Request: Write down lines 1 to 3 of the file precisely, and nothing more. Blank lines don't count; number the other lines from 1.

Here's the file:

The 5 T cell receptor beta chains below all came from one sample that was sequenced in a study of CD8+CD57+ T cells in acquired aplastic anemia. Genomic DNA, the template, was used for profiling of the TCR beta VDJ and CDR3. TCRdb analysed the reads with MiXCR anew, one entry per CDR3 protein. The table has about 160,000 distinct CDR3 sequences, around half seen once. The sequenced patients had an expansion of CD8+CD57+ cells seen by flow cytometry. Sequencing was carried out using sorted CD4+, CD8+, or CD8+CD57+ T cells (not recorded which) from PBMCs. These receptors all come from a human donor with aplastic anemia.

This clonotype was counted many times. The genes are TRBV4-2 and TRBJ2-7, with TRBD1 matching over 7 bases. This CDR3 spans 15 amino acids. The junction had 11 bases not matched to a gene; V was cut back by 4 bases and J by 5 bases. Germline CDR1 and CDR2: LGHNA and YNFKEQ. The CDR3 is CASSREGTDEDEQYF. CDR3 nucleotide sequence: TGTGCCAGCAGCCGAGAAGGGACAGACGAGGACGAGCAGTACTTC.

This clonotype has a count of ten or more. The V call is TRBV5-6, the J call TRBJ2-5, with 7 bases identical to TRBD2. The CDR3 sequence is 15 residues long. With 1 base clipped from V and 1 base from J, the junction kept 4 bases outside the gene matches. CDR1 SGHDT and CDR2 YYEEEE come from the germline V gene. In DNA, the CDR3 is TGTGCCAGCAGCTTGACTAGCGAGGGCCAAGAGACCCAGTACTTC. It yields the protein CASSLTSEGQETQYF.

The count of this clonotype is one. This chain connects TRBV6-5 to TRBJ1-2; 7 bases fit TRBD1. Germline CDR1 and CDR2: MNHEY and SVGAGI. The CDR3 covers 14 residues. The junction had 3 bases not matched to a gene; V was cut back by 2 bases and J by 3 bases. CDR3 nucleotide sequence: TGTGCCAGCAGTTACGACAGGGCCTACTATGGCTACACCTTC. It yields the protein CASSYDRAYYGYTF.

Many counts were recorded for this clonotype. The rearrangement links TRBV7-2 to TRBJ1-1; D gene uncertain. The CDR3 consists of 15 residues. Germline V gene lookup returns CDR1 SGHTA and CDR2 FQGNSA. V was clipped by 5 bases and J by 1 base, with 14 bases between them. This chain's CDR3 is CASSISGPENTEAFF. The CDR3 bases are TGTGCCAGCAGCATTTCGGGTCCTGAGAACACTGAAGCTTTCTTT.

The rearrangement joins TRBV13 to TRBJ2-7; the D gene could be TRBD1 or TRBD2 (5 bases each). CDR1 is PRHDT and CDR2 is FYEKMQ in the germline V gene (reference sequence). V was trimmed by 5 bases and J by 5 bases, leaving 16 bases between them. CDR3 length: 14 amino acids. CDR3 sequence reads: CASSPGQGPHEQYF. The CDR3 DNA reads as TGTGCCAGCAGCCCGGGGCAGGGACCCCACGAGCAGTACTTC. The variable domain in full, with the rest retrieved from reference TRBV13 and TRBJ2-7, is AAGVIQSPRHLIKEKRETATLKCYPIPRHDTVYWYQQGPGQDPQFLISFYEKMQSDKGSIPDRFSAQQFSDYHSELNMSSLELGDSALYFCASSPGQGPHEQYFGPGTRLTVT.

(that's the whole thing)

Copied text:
The 5 T cell receptor beta chains below all came from one sample that was sequenced in a study of CD8+CD57+ T cells in acquired aplastic anemia. Genomic DNA, the template, was used for profiling of the TCR beta VDJ and CDR3. TCRdb analysed the reads with MiXCR anew, one entry per CDR3 protein. The table has about 160,000 distinct CDR3 sequences, around half seen once. The sequenced patients had an expansion of CD8+CD57+ cells seen by flow cytometry. Sequencing was carried out using sorted CD4+, CD8+, or CD8+CD57+ T cells (not recorded which) from PBMCs. These receptors all come from a human donor with aplastic anemia.

This clonotype was counted many times. The genes are TRBV4-2 and TRBJ2-7, with TRBD1 matching over 7 bases. This CDR3 spans 15 amino acids. The junction had 11 bases not matched to a gene; V was cut back by 4 bases and J by 5 bases. Germline CDR1 and CDR2: LGHNA and YNFKEQ. The CDR3 is CASSREGTDEDEQYF. CDR3 nucleotide sequence: TGTGCCAGCAGCCGAGAAGGGACAGACGAGGACGAGCAGTACTTC.

This clonotype has a count of ten or more. The V call is TRBV5-6, the J call TRBJ2-5, with 7 bases identical to TRBD2. The CDR3 sequence is 15 residues long. With 1 base clipped from V and 1 base from J, the junction kept 4 bases outside the gene matches. CDR1 SGHDT and CDR2 YYEEEE come from the germline V gene. In DNA, the CDR3 is TGTGCCAGCAGCTTGACTAGCGAGGGCCAAGAGACCCAGTACTTC. It yields the protein CASSLTSEGQETQYF.